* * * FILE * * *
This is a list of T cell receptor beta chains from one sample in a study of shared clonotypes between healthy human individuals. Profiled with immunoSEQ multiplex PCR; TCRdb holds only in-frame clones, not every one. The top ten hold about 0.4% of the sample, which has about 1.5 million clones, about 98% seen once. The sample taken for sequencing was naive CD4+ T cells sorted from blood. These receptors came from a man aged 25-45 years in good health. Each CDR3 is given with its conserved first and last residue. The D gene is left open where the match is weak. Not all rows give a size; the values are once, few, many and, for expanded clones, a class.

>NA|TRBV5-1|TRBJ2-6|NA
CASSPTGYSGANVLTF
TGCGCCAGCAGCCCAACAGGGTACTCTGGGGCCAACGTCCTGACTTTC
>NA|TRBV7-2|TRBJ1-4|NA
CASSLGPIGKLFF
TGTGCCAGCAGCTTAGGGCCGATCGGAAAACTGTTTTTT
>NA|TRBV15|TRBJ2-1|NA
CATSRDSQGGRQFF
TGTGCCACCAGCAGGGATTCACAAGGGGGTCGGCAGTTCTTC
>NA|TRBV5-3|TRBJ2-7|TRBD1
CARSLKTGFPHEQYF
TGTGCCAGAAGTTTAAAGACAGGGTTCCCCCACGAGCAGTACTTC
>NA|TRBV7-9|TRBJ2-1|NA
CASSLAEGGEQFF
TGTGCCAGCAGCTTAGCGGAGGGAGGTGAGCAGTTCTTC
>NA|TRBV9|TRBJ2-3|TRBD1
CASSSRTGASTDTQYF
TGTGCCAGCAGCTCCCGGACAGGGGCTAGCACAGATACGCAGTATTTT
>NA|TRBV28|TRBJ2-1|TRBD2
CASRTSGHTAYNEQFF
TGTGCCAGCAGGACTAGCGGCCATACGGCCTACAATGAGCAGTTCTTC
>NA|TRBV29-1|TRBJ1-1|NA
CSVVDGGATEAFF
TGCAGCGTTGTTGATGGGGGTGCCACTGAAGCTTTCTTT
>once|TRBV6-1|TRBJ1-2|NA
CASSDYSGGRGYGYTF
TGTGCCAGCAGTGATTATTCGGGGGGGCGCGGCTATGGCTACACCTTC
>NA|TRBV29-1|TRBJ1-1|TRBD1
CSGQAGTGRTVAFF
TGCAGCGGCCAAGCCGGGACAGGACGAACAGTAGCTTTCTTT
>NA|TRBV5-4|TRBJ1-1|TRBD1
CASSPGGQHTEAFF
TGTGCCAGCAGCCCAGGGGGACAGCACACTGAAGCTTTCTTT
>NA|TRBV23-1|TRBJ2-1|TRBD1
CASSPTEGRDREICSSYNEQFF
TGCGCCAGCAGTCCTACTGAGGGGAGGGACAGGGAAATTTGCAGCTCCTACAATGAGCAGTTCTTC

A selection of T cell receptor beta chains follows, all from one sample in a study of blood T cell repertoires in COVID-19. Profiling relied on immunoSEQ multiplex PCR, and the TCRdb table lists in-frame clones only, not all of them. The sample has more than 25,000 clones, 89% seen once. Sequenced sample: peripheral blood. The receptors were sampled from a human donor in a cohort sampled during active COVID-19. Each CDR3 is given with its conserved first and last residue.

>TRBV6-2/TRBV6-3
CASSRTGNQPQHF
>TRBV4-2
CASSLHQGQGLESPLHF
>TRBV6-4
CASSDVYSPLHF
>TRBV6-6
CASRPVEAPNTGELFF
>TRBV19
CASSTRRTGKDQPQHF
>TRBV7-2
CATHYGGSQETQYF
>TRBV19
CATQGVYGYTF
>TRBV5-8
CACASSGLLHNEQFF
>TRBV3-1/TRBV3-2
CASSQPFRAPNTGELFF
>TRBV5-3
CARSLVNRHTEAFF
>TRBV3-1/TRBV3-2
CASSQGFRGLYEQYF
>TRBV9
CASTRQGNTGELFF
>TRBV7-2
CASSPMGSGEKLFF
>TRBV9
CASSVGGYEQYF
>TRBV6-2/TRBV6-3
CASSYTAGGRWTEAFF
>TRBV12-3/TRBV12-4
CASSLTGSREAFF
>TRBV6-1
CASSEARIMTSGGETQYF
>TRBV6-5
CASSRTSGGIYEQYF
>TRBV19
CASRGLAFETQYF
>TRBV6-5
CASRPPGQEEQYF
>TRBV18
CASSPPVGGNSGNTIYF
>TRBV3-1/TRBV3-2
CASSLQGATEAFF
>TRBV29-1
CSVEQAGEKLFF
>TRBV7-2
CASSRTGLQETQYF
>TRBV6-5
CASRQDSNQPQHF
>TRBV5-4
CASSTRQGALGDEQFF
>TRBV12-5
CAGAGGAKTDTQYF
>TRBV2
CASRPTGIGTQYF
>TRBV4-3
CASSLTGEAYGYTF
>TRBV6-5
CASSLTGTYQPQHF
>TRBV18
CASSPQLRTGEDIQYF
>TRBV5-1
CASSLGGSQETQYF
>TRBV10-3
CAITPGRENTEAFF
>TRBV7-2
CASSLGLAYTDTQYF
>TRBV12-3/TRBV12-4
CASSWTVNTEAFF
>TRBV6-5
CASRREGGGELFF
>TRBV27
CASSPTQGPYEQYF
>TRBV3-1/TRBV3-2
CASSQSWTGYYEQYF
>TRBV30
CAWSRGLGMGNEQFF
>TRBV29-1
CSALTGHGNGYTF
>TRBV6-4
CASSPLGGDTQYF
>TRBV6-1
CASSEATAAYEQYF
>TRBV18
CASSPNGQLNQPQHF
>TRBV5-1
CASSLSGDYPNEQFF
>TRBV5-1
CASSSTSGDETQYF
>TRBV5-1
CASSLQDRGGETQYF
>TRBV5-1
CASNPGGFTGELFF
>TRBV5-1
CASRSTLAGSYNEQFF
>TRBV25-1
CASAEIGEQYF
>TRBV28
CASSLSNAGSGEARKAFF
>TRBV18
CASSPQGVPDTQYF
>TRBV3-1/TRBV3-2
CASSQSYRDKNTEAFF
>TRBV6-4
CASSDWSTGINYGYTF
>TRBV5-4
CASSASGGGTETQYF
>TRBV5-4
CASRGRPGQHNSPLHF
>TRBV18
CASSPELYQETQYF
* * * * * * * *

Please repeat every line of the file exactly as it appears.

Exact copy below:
This is a list of T cell receptor beta chains from one sample in a study of shared clonotypes between healthy human individuals. Profiled with immunoSEQ multiplex PCR; TCRdb holds only in-frame clones, not every one. The top ten hold about 0.4% of the sample, which has about 1.5 million clones, about 98% seen once. The sample taken for sequencing was naive CD4+ T cells sorted from blood. These receptors came from a man aged 25-45 years in good health. Each CDR3 is given with its conserved first and last residue. The D gene is left open where the match is weak. Not all rows give a size; the values are once, few, many and, for expanded clones, a class.

>NA|TRBV5-1|TRBJ2-6|NA
CASSPTGYSGANVLTF
TGCGCCAGCAGCCCAACAGGGTACTCTGGGGCCAACGTCCTGACTTTC
>NA|TRBV7-2|TRBJ1-4|NA
CASSLGPIGKLFF
TGTGCCAGCAGCTTAGGGCCGATCGGAAAACTGTTTTTT
>NA|TRBV15|TRBJ2-1|NA
CATSRDSQGGRQFF
TGTGCCACCAGCAGGGATTCACAAGGGGGTCGGCAGTTCTTC
>NA|TRBV5-3|TRBJ2-7|TRBD1
CARSLKTGFPHEQYF
TGTGCCAGAAGTTTAAAGACAGGGTTCCCCCACGAGCAGTACTTC
>NA|TRBV7-9|TRBJ2-1|NA
CASSLAEGGEQFF
TGTGCCAGCAGCTTAGCGGAGGGAGGTGAGCAGTTCTTC
>NA|TRBV9|TRBJ2-3|TRBD1
CASSSRTGASTDTQYF
TGTGCCAGCAGCTCCCGGACAGGGGCTAGCACAGATACGCAGTATTTT
>NA|TRBV28|TRBJ2-1|TRBD2
CASRTSGHTAYNEQFF
TGTGCCAGCAGGACTAGCGGCCATACGGCCTACAATGAGCAGTTCTTC
>NA|TRBV29-1|TRBJ1-1|NA
CSVVDGGATEAFF
TGCAGCGTTGTTGATGGGGGTGCCACTGAAGCTTTCTTT
>once|TRBV6-1|TRBJ1-2|NA
CASSDYSGGRGYGYTF
TGTGCCAGCAGTGATTATTCGGGGGGGCGCGGCTATGGCTACACCTTC
>NA|TRBV29-1|TRBJ1-1|TRBD1
CSGQAGTGRTVAFF
TGCAGCGGCCAAGCCGGGACAGGACGAACAGTAGCTTTCTTT
>NA|TRBV5-4|TRBJ1-1|TRBD1
CASSPGGQHTEAFF
TGTGCCAGCAGCCCAGGGGGACAGCACACTGAAGCTTTCTTT
>NA|TRBV23-1|TRBJ2-1|TRBD1
CASSPTEGRDREICSSYNEQFF
TGCGCCAGCAGTCCTACTGAGGGGAGGGACAGGGAAATTTGCAGCTCCTACAATGAGCAGTTCTTC

A selection of T cell receptor beta chains follows, all from one sample in a study of blood T cell repertoires in COVID-19. Profiling relied on immunoSEQ multiplex PCR, and the TCRdb table lists in-frame clones only, not all of them. The sample has more than 25,000 clones, 89% seen once. Sequenced sample: peripheral blood. The receptors were sampled from a human donor in a cohort sampled during active COVID-19. Each CDR3 is given with its conserved first and last residue.

>TRBV6-2/TRBV6-3
CASSRTGNQPQHF
>TRBV4-2
CASSLHQGQGLESPLHF
>TRBV6-4
CASSDVYSPLHF
>TRBV6-6
CASRPVEAPNTGELFF
>TRBV19
CASSTRRTGKDQPQHF
>TRBV7-2
CATHYGGSQETQYF
>TRBV19
CATQGVYGYTF
>TRBV5-8
CACASSGLLHNEQFF
>TRBV3-1/TRBV3-2
CASSQPFRAPNTGELFF
>TRBV5-3
CARSLVNRHTEAFF
>TRBV3-1/TRBV3-2
CASSQGFRGLYEQYF
>TRBV9
CASTRQGNTGELFF
>TRBV7-2
CASSPMGSGEKLFF
>TRBV9
CASSVGGYEQYF
>TRBV6-2/TRBV6-3
CASSYTAGGRWTEAFF
>TRBV12-3/TRBV12-4
CASSLTGSREAFF
>TRBV6-1
CASSEARIMTSGGETQYF
>TRBV6-5
CASSRTSGGIYEQYF
>TRBV19
CASRGLAFETQYF
>TRBV6-5
CASRPPGQEEQYF
>TRBV18
CASSPPVGGNSGNTIYF
>TRBV3-1/TRBV3-2
CASSLQGATEAFF
>TRBV29-1
CSVEQAGEKLFF
>TRBV7-2
CASSRTGLQETQYF
>TRBV6-5
CASRQDSNQPQHF
>TRBV5-4
CASSTRQGALGDEQFF
>TRBV12-5
CAGAGGAKTDTQYF
>TRBV2
CASRPTGIGTQYF
>TRBV4-3
CASSLTGEAYGYTF
>TRBV6-5
CASSLTGTYQPQHF
>TRBV18
CASSPQLRTGEDIQYF
>TRBV5-1
CASSLGGSQETQYF
>TRBV10-3
CAITPGRENTEAFF
>TRBV7-2
CASSLGLAYTDTQYF
>TRBV12-3/TRBV12-4
CASSWTVNTEAFF
>TRBV6-5
CASRREGGGELFF
>TRBV27
CASSPTQGPYEQYF
>TRBV3-1/TRBV3-2
CASSQSWTGYYEQYF
>TRBV30
CAWSRGLGMGNEQFF
>TRBV29-1
CSALTGHGNGYTF
>TRBV6-4
CASSPLGGDTQYF
>TRBV6-1
CASSEATAAYEQYF
>TRBV18
CASSPNGQLNQPQHF
>TRBV5-1
CASSLSGDYPNEQFF
>TRBV5-1
CASSSTSGDETQYF
>TRBV5-1
CASSLQDRGGETQYF
>TRBV5-1
CASNPGGFTGELFF
>TRBV5-1
CASRSTLAGSYNEQFF
>TRBV25-1
CASAEIGEQYF
>TRBV28
CASSLSNAGSGEARKAFF
>TRBV18
CASSPQGVPDTQYF
>TRBV3-1/TRBV3-2
CASSQSYRDKNTEAFF
>TRBV6-4
CASSDWSTGINYGYTF
>TRBV5-4
CASSASGGGTETQYF
>TRBV5-4
CASRGRPGQHNSPLHF
>TRBV18
CASSPELYQETQYF